Biological motion perception is integral not only to survival but also to the social life of human beings. Identifying the underlying mechanisms and their associated neurobiological substrates has been a matter of investigation and debate for some time. Although, in general, it is [...] Read more.
Biological motion perception is integral not only to survival but also to the social life of human beings. Identifying the underlying mechanisms and their associated neurobiological substrates has been a matter of investigation and debate for some time. Although, in general, it is believed that the integration of local motion and dynamic form cues in the brain empowers the visual system to perceive/recognize biological motion stimuli, some recent studies have indicated the importance of dynamic form cues in such a process. Inspired by the previous neurophysiologically plausible biological motion perception models, a new descriptive risk-averse Bayesian simulation model, capable of discerning a ball’s direction from a set of complex biological motion soccer kick stimuli, is proposed. The model represents only the dorsal pathway as a motion information processing section of the visual system according to the two-stream theory. The stimuli used have been obtained from a previous psychophysical study on athletes in our lab. Furthermore, the acquired psychophysical data from that study have been used to re-enact human behavior using our simulation model. By adjusting the model parameters, the psychometric function of athlete subjects has been mimicked. A correlation analysis between human and simulation data shows a significant and robust correlation between angular thresholds and slopes of the psychometric functions of both groups. Although it is established that the visual system optimally integrates all available information in the decision-making process, the results conform to the speculations favoring motion cue importance over dynamic form by testing the limits in which biological motion perception only depends on motion information processing. Full article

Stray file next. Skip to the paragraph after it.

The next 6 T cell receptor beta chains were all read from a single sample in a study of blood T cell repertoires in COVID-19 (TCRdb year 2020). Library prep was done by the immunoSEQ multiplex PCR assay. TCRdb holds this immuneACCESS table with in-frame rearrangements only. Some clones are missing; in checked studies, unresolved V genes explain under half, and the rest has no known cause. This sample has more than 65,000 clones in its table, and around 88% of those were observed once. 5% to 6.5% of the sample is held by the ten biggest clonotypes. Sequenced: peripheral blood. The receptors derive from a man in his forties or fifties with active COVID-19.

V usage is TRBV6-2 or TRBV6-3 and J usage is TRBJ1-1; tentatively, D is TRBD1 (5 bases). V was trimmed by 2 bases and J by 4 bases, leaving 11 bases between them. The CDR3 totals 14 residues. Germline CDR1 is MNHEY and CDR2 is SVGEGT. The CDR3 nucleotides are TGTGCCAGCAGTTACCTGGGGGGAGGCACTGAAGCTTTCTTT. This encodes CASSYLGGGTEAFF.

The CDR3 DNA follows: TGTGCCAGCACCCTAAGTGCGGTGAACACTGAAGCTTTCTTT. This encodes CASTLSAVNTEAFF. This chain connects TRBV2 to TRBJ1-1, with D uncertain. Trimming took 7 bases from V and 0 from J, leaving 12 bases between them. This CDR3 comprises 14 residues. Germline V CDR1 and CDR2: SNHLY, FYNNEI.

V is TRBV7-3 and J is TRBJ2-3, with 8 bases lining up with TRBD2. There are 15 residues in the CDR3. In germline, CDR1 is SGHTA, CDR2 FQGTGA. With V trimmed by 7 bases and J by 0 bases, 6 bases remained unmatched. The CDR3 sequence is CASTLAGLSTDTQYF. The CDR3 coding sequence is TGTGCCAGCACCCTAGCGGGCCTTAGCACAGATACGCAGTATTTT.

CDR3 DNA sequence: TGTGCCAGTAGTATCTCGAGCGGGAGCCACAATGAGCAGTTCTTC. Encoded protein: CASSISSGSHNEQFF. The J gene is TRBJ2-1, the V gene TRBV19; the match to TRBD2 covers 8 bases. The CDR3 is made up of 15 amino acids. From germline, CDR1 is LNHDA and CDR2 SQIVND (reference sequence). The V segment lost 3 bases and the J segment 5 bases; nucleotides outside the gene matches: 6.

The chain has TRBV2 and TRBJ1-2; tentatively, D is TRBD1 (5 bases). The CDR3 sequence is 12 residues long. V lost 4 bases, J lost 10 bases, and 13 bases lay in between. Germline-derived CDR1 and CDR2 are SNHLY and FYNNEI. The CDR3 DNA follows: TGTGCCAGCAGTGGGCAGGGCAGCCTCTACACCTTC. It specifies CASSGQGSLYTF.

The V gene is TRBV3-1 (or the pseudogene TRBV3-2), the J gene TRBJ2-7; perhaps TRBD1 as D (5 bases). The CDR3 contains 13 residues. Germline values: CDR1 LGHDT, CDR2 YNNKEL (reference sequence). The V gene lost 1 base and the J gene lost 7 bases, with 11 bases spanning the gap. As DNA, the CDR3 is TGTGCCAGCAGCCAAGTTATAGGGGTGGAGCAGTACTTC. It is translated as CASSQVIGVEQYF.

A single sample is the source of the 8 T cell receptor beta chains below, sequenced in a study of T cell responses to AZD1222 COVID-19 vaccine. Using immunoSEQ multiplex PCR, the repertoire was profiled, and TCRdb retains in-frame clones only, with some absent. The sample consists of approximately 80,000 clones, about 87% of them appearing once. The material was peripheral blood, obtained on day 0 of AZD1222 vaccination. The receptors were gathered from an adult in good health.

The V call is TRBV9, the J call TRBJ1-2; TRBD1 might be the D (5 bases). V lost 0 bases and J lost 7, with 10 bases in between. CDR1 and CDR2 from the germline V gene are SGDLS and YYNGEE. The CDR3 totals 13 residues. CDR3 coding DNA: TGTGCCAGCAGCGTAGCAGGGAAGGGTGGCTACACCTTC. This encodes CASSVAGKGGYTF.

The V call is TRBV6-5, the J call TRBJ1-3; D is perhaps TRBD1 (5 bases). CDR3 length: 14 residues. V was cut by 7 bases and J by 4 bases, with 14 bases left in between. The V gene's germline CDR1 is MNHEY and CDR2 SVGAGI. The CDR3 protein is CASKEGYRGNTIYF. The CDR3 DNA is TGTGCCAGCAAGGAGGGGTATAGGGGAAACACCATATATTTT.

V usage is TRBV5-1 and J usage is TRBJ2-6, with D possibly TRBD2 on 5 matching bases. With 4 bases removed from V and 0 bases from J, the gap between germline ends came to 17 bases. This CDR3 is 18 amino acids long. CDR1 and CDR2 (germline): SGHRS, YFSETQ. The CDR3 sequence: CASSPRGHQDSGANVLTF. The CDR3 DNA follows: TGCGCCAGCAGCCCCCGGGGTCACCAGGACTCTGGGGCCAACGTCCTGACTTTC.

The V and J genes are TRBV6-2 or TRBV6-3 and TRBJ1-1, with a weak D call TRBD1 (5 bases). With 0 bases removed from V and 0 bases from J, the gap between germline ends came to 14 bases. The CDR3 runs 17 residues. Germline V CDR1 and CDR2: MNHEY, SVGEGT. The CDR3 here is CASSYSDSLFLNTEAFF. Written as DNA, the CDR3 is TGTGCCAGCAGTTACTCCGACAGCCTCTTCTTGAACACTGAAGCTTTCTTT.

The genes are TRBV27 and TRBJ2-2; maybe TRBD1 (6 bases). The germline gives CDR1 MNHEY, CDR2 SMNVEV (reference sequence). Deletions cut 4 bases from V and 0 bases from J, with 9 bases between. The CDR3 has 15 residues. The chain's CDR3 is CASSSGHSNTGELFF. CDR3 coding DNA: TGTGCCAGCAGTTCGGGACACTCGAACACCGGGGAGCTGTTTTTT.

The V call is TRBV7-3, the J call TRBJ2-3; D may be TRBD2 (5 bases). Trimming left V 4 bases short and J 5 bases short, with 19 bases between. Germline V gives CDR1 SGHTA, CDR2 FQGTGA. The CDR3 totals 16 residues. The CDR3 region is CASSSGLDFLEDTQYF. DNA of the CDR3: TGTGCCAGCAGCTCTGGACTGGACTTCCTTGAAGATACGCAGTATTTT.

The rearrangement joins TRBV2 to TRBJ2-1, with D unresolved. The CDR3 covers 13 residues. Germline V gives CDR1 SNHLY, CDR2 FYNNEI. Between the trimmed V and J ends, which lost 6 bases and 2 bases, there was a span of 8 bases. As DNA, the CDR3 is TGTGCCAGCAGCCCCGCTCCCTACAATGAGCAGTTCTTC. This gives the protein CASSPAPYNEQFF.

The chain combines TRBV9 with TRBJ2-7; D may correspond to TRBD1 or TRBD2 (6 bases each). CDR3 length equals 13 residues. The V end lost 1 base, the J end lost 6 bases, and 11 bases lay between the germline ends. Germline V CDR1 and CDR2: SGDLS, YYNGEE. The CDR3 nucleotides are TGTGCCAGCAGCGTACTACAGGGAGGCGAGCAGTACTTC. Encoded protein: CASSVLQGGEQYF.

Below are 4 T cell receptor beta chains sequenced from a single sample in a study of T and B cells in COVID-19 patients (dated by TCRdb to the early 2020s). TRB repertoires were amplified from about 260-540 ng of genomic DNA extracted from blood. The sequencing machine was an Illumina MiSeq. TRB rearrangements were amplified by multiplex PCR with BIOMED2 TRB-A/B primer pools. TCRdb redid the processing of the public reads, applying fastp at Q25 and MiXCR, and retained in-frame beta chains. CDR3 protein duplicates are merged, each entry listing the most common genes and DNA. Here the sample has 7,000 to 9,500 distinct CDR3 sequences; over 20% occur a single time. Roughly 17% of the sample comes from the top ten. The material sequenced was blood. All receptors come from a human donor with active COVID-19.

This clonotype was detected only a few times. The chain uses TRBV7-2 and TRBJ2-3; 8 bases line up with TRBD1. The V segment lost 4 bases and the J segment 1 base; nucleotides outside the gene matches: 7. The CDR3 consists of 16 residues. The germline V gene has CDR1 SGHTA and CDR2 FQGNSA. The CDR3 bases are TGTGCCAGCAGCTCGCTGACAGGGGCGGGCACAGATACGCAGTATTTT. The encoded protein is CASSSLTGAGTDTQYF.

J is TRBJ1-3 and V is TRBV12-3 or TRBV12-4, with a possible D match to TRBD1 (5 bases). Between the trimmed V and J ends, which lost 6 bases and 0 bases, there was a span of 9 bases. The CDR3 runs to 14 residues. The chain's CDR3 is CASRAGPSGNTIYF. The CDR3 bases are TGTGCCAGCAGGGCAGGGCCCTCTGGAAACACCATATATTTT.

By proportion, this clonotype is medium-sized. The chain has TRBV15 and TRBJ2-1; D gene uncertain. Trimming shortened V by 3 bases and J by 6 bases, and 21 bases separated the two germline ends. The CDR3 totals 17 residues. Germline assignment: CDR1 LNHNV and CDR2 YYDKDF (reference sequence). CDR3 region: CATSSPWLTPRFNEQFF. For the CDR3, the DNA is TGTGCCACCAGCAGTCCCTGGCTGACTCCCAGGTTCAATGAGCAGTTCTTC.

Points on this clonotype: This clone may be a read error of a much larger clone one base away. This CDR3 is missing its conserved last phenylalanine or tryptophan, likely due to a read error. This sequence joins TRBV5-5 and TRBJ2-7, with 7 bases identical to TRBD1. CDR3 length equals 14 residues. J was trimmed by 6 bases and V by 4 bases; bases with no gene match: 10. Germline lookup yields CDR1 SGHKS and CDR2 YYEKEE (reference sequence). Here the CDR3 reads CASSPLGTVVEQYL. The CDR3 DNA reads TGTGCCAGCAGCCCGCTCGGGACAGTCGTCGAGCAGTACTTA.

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24 pages, 2490 KiB  
Article
A Fast-Tracking-Particle-Inspired Flow-Aided Control Approach for Air Vehicles in Turbulent Flow
by Hengye Yang, Gregory P. Bewley and Silvia Ferrari
Biomimetics 2022, 7(4), 192; https://doi.org/10.3390/biomimetics7040192 - 6 Nov 2022
Viewed by 1690
Abstract
Natural phenomena such as insect migration and the thermal soaring of birds in turbulent environments demonstrate animals’ abilities to exploit complex flow structures without knowledge of global velocity profiles. Similar energy-harvesting features can be observed in other natural phenomena such as particle transport [...] Read more.
Natural phenomena such as insect migration and the thermal soaring of birds in turbulent environments demonstrate animals’ abilities to exploit complex flow structures without knowledge of global velocity profiles. Similar energy-harvesting features can be observed in other natural phenomena such as particle transport in turbulent fluids. This paper presents a new feedback control approach inspired by experimental studies on particle transport that have recently illuminated particles’ ability to traverse homogeneous turbulence through the so-called fast-tracking effect. While in nature fast tracking is observed only in particles with inertial characteristics that match the flow parameters, the new fast-tracking feedback control approach presented in this paper employs available propulsion and actuation to allow the vehicle to respond to the surrounding flow in the same manner as ideal fast-tracking particles would. The resulting fast-tracking closed-loop controlled vehicle is then able to leverage homogeneous turbulent flow structures, such as sweeping eddies, to reduce travel time and energy consumption. The fast-tracking approach is shown to significantly outperform existing optimal control solutions, such as linear quadratic regulator and bang-bang control, and to be robust to changes in the vehicle characteristics and/or turbulent flow parameters. Full article
(This article belongs to the Special Issue Bio-Inspired Flight Systems and Bionic Aerodynamics)
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15 pages, 9433 KiB  
Article
Investigation on the Anisotropic Wetting Properties of Water Droplets on Bio-Inspired Groove Structures Fabricated by 3D Printing and Surface Modifications